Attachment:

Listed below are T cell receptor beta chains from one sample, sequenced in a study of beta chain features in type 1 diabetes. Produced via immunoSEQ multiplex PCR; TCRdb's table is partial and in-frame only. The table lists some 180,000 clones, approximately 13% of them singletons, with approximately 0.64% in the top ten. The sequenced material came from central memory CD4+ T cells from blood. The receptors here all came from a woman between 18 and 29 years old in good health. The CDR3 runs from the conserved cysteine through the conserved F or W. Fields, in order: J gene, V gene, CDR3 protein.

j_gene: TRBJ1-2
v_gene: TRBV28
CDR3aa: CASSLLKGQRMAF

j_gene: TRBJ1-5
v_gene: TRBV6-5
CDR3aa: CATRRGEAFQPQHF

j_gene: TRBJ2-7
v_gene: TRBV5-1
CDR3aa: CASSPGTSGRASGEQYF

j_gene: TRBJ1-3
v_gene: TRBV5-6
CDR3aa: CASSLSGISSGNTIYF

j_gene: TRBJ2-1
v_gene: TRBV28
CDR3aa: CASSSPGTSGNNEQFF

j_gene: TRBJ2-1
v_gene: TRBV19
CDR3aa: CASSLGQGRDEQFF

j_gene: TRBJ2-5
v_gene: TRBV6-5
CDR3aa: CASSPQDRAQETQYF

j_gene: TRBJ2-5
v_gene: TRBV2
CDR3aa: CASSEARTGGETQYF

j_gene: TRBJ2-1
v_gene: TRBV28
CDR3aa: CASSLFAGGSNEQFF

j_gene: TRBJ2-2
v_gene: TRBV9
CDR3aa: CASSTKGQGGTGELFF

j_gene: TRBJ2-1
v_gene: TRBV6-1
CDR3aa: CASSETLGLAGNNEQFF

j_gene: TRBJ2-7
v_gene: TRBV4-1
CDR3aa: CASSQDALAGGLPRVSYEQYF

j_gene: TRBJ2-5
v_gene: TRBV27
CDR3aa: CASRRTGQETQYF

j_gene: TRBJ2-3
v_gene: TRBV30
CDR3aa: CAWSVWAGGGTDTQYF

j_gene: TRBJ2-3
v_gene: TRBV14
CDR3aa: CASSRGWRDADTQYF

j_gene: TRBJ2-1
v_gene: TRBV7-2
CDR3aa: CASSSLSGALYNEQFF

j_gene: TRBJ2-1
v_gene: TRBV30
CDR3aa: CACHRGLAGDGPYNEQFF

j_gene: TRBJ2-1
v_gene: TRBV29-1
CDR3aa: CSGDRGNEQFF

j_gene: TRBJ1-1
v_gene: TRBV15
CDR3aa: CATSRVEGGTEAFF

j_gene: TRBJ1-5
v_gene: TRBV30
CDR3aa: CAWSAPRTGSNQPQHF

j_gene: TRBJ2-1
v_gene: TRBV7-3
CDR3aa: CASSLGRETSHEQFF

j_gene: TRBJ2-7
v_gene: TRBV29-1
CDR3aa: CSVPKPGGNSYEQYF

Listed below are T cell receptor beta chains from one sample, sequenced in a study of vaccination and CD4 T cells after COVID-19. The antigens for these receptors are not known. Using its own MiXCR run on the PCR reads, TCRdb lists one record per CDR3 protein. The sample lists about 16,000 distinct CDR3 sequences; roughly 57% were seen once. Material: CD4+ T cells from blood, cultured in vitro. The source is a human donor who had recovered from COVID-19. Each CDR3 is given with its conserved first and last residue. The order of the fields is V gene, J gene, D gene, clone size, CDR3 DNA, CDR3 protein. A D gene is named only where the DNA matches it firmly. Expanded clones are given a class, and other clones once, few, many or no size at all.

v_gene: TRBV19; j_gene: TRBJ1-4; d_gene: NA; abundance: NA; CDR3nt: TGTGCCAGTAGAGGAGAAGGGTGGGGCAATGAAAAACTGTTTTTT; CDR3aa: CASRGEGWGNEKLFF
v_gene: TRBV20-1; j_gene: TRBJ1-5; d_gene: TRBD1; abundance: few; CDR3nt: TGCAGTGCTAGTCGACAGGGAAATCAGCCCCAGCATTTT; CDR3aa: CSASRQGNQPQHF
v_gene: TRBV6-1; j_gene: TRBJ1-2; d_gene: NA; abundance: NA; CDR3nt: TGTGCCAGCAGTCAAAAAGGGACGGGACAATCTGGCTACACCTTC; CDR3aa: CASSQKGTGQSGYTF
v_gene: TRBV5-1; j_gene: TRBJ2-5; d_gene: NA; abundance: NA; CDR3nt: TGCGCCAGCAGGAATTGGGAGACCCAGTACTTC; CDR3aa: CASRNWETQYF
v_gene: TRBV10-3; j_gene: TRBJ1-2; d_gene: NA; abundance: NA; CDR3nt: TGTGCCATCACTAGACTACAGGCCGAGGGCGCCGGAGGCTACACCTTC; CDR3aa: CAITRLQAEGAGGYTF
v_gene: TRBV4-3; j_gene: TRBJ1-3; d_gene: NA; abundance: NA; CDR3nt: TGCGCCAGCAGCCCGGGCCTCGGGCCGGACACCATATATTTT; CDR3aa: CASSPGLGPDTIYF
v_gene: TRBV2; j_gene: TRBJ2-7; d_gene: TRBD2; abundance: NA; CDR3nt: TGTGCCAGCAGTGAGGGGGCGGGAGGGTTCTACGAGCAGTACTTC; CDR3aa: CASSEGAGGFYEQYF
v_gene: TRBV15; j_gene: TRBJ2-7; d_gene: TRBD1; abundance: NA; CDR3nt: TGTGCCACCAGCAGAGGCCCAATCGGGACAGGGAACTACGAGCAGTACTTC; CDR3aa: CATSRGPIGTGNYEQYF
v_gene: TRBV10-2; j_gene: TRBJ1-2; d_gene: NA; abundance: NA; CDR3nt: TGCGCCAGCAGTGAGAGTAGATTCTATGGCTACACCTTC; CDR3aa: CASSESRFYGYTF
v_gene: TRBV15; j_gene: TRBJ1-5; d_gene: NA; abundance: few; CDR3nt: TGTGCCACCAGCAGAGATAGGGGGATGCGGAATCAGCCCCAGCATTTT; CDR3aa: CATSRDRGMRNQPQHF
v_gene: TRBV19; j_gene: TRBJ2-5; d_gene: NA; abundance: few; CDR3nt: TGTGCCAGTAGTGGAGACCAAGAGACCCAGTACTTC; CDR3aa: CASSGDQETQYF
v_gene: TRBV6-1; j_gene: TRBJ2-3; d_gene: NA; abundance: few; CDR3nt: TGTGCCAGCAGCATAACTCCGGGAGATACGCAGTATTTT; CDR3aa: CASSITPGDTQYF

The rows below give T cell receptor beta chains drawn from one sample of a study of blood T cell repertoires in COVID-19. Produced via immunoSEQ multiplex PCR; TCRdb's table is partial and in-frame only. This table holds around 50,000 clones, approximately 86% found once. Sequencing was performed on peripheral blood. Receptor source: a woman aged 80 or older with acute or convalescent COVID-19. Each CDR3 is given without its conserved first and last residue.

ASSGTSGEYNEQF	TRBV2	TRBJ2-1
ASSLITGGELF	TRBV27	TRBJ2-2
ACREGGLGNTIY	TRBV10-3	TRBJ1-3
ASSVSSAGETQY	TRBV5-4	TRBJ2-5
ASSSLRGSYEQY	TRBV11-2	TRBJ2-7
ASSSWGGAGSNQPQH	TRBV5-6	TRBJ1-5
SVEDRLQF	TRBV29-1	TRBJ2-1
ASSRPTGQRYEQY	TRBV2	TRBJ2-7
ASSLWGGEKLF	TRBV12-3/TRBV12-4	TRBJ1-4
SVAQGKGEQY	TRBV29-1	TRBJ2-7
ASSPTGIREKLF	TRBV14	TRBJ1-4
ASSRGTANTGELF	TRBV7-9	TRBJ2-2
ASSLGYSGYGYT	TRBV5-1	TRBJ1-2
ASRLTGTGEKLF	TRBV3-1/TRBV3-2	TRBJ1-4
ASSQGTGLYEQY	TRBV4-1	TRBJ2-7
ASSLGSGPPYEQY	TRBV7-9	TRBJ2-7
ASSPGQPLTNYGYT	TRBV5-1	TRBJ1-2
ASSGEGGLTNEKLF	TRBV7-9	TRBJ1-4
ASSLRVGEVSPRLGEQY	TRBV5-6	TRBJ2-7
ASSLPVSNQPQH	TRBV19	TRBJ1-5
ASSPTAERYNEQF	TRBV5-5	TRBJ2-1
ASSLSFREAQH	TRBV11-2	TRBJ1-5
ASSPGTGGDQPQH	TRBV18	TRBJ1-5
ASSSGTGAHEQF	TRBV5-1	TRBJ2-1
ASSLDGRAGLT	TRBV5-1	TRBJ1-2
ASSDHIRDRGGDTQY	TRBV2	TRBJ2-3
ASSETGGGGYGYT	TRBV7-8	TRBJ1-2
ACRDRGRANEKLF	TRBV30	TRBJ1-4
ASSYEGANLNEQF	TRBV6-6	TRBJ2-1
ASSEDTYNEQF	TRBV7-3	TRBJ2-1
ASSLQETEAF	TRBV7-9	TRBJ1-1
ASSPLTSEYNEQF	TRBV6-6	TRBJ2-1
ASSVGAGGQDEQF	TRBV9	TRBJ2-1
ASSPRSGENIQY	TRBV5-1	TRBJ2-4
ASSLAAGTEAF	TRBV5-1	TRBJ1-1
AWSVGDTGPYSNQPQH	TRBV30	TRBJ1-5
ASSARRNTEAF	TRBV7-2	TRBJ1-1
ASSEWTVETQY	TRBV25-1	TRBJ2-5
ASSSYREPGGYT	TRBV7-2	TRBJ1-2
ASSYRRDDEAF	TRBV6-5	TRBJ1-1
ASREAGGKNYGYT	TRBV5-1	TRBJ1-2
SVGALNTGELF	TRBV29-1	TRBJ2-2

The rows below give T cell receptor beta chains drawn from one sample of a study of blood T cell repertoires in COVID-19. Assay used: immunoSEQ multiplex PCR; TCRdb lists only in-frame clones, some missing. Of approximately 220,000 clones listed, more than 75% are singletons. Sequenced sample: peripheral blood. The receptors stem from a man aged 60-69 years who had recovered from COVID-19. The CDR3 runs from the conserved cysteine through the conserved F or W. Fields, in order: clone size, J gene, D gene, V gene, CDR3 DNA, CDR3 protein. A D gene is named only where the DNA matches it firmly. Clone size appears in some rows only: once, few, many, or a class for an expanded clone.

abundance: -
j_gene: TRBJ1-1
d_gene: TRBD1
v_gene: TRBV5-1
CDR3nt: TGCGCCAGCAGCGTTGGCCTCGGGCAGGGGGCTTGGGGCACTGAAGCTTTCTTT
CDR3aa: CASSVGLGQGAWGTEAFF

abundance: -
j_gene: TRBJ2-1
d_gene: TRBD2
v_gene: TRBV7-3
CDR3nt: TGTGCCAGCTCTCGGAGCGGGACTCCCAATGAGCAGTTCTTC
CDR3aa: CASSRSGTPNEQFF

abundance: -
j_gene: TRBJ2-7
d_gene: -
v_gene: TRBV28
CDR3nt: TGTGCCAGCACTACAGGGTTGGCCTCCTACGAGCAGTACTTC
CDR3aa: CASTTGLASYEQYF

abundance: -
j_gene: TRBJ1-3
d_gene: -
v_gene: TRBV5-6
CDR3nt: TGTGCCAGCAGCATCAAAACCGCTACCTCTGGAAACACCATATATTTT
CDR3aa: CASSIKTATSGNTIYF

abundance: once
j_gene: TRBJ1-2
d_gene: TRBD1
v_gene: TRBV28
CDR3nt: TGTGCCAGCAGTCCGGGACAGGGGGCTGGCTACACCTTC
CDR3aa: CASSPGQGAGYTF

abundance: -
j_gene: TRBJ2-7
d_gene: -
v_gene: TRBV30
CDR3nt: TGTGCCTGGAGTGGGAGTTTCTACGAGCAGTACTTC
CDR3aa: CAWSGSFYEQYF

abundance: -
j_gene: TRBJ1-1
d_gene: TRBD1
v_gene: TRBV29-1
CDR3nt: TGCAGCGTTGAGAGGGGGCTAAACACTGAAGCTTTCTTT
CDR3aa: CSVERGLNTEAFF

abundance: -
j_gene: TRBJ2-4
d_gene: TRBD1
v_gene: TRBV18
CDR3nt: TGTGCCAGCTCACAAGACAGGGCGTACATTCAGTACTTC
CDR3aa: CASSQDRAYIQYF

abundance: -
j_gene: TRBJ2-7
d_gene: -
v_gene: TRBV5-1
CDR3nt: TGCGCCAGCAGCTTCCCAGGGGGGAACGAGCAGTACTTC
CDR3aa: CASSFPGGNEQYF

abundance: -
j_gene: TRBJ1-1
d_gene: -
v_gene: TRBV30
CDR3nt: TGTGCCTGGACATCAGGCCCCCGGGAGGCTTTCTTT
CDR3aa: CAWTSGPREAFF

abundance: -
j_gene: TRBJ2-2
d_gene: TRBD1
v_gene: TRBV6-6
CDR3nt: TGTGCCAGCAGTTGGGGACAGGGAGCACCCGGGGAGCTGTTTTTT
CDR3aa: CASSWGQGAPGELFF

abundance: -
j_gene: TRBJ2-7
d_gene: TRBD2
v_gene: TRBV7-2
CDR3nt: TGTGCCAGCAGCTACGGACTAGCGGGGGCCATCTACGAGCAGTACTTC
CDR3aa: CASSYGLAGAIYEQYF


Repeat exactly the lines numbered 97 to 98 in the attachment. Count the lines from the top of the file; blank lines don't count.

ASSLGSGPPYEQY	TRBV7-9	TRBJ2-7
ASSPGQPLTNYGYT	TRBV5-1	TRBJ1-2